In the 1930s, it seemed like no one in the auto industry had ever heard the words “aerodynamic” or “efficiency,” but Chrysler sought to put a stop to that. In 1934 they unveiled the Airflow, the first car designed using wind tunnel testing. It also used monocoque frame construction, a rarity at the time (via Hemmings).
Chrysler proved its bonafide performance at Bonneville, where the car clocked over 95 miles per hour in a standing mile. Power was initially provided by a 4.9-liter inline-eight engine developing 122 horsepower. Three- and four-speed transmissions were available, along with coupe and sedan body styles (via How Stuff Works).
The Airflow had many 1930s styling marks, but stretched and pinched in various ways to eliminate drag. The public and the press were initially won over by its unique appearance, but when it came time to buy the car, business slowed. Like so many cars in this room, the Airflow was just too weird for its own good.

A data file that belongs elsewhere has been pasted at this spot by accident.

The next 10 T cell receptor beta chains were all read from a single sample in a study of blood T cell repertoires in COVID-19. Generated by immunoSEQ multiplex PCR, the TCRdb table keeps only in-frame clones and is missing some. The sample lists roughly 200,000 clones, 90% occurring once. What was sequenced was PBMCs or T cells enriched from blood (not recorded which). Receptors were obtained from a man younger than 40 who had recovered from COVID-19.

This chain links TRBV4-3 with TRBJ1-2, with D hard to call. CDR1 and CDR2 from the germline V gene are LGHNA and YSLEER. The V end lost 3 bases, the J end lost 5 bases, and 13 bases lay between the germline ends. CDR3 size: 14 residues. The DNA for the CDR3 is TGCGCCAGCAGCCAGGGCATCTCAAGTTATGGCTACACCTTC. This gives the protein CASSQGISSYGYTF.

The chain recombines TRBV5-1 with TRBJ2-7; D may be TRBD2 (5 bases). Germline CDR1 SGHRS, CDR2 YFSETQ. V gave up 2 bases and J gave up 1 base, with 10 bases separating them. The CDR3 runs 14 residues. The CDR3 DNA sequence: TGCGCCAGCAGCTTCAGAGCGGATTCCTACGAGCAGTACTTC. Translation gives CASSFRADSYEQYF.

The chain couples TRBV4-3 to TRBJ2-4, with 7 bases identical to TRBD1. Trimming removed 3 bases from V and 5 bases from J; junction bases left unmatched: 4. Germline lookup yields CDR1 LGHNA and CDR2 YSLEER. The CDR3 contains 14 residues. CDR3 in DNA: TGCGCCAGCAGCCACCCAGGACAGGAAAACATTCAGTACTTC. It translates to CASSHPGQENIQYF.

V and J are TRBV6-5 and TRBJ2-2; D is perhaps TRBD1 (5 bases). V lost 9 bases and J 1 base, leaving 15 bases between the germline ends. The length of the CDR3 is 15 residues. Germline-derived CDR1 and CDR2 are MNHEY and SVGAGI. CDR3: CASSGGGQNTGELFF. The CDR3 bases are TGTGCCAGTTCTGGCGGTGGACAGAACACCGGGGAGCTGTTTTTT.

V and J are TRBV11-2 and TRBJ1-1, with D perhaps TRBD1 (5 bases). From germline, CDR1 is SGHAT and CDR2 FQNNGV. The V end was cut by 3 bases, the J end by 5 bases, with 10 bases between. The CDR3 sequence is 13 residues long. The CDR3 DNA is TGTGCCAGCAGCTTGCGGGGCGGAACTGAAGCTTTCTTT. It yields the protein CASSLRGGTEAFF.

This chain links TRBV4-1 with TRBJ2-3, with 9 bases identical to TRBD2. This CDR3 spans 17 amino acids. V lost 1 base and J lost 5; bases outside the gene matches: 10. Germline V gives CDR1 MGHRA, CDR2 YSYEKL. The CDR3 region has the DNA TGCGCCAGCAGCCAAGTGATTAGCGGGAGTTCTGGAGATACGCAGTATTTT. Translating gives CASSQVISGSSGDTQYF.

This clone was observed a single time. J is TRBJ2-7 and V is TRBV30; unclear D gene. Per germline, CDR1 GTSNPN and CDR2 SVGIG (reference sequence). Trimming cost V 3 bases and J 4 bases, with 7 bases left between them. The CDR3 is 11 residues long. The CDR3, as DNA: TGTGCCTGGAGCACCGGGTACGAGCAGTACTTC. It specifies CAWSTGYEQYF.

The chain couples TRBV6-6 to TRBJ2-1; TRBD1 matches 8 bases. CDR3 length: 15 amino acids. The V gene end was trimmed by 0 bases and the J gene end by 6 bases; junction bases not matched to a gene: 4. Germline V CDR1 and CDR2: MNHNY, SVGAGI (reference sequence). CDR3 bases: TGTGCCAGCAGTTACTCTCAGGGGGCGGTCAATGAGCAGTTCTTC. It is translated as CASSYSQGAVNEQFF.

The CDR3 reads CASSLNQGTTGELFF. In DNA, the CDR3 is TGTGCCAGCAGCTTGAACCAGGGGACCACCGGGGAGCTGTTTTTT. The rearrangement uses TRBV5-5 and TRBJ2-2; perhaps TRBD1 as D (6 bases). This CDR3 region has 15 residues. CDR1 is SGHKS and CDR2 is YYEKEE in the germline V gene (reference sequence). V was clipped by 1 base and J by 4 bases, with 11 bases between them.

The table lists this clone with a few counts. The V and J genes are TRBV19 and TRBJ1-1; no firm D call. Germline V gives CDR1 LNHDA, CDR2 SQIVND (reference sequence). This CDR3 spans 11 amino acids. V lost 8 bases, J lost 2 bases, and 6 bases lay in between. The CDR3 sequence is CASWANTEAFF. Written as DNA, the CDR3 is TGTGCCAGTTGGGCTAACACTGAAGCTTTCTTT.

Chrysler attempted to improve the design over the next few years, revising the grille and headlights. However, sales continued to slow, and the Airflow was canceled after the 1937 model year, with fewer than 30,000 total sales. Chrysler will eventually be vindicated, as aerodynamic efficiency has become one of the most important facets of modern automotive design. In January 2022, Chrysler also paid homage to the Airflow by putting its name on a new concept electric vehicle.